MEDIA
08/13/2015 10:21 pm ET Updated Aug 14, 2015

Tone-Deaf Chicago Tribune Op-Ed Says Hurricane Katrina Was Good For New Orleans

File under "needlessly offensive columns."

The Chicago Tribune apparently decided the approaching 10th anniversary of Hurricane Katrina was a great hook for an op-ed extolling the cleansing and restorative virtues of a natural disaster that left 1,833 people dead.

"In Chicago, Wishing For A Hurricane Katrina," written by Tribune Editorial board member Kristen McQueary, drew immediate backlash online. The original headline and more offensive passages were quickly scrubbed without any annotation, but the original text and headline can be read here. 

McQueary compared the political corruption, financial distress and ruinous school system of pre-Katrina New Orleans to present-day Chicago, writing:

I find myself wishing for a storm in Chicago — an unpredictable, haughty, devastating swirl of fury. A dramatic levee break. Geysers bursting through manhole covers. A sleeping city, forced onto the rooftops.

That's what it took to hit the reset button in New Orleans. Chaos. Tragedy. Heartbreak. 

It would be hard to call a city that survived Katrina lucky, but McQueary insists that the hurricane "gave a great American city a rebirth."

The column naively assesses the city's gains as a result of the hurricane: the "overthrow" of a corrupt government, a smaller city budget, forced unpaid furloughs, cut positions, "detonated labor contracts" and a school system unburdened by teachers union demands.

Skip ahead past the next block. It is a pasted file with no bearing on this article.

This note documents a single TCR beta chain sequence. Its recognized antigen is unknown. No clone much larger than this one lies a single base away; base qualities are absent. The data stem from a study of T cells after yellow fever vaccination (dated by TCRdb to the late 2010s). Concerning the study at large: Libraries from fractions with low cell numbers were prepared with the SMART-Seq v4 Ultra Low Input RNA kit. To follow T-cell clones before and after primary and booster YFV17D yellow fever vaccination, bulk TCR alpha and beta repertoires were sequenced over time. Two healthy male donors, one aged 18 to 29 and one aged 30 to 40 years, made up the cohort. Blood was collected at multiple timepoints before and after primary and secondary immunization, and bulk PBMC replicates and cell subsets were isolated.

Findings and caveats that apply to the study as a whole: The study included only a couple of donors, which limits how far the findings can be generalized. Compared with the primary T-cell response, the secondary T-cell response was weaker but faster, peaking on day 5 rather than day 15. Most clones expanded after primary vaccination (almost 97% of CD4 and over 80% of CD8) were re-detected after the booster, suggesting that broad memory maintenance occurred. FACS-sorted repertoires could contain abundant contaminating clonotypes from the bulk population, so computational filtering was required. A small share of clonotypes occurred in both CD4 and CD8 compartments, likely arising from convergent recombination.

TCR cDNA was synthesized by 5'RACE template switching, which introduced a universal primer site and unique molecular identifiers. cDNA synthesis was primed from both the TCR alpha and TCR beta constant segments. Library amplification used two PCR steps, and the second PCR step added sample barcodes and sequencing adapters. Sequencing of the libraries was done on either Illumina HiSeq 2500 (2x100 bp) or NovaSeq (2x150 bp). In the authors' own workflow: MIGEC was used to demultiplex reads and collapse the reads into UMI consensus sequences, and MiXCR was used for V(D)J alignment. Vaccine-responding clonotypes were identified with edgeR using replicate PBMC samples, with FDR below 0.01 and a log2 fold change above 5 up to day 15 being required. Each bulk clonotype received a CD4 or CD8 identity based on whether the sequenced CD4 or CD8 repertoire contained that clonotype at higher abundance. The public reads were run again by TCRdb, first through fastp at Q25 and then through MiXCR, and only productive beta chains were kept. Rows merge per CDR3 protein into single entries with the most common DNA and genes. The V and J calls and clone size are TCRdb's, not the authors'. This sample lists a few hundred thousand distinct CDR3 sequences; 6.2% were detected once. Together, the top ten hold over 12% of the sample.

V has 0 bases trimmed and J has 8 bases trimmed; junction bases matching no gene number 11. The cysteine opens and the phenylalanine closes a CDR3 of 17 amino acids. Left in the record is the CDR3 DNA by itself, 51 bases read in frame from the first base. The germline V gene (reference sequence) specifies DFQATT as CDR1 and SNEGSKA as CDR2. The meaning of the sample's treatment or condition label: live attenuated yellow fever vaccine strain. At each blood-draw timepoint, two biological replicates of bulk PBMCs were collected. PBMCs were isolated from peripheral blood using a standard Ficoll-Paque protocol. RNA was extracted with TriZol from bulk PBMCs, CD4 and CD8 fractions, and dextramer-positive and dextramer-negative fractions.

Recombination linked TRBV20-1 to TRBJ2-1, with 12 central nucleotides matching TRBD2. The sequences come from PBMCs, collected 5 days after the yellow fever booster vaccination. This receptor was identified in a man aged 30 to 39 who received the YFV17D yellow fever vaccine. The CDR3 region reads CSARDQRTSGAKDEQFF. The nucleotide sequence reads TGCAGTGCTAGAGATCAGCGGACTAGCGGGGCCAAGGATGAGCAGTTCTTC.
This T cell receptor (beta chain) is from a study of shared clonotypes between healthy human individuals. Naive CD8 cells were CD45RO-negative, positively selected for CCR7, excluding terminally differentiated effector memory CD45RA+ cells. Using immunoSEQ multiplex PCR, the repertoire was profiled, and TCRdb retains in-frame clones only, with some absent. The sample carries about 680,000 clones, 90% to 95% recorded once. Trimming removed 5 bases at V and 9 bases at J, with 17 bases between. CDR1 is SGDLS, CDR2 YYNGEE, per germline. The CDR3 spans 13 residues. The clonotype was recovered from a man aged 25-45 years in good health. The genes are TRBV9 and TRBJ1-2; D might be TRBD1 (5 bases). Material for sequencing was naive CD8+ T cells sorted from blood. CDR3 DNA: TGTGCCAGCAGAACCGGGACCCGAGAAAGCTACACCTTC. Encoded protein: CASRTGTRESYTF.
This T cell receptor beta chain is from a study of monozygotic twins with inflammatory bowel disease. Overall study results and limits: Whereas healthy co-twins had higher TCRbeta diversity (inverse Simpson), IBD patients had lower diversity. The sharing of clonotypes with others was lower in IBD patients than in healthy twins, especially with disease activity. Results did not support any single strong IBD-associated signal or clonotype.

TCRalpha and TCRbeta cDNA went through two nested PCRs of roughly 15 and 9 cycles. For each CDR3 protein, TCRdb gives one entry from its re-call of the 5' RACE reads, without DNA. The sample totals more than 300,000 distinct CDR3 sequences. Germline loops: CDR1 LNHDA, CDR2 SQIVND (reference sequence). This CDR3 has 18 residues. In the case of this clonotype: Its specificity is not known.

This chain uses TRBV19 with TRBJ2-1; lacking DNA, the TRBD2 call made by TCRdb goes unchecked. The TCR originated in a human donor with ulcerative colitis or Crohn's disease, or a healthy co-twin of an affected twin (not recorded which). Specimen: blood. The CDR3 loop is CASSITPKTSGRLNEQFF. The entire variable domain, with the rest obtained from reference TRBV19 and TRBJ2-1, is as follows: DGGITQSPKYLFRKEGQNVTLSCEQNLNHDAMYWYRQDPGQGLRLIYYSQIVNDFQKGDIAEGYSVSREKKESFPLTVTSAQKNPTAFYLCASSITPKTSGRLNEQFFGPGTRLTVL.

Today, New Orleans rates 14th in the nation for political corruption (which is only respectable relative to Chicago's first-place ranking); furloughs cut costs, but in some cases simply pushed the burden elsewhere; and a report out Thursday by the Cowen Institute at Tulane University shows the post-Katrina school system is still in flux. But the city finances, at least, are in better shape than 10 years ago. 

Based on readers' reactions on social media, the op-ed was not very persuasive:

McQueary did not immediately respond to The Huffington Post's request for comment. She did, however, defend her column after the backlash began, tweeting:

[UPDATE:] McQueary on Friday wrote a second op-ed to further explain her point, but did not offer any apology.

Those lives are part of the calamity that the editorial says enabled New Orleans to "hit the reset button" -- yet they go virtually unmentioned.

The "thousands of lives lost" were overwhelmingly among New Orleans' most vulnerable. Residents without access to a car -- largely the poor and elderly -- were the most affected. Black residents made up a disproportionate share of the hurricane victims: roughly one in three residents from the hardest-hit areas was black. 

The most objectionable passage -- which was later changed on the sly -- was especially out-of-touch with the real-life human toll of Katrina. Per the op-ed: 

That's why I find myself praying for a real storm. It's why I can relate, metaphorically, to the residents of New Orleans climbing onto their rooftops and begging for help and waving their arms and lurching toward rescue helicopters.

As a reminder, here are some images of what actual residents of New Orleans experienced during Katrina: 

AFP via Getty Images
MCT via Getty Images
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Bloomberg via Getty Images
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This story has been updated with additional info about the demographics of Hurricane Katrina victims and McQueary's follow-up editorial. 

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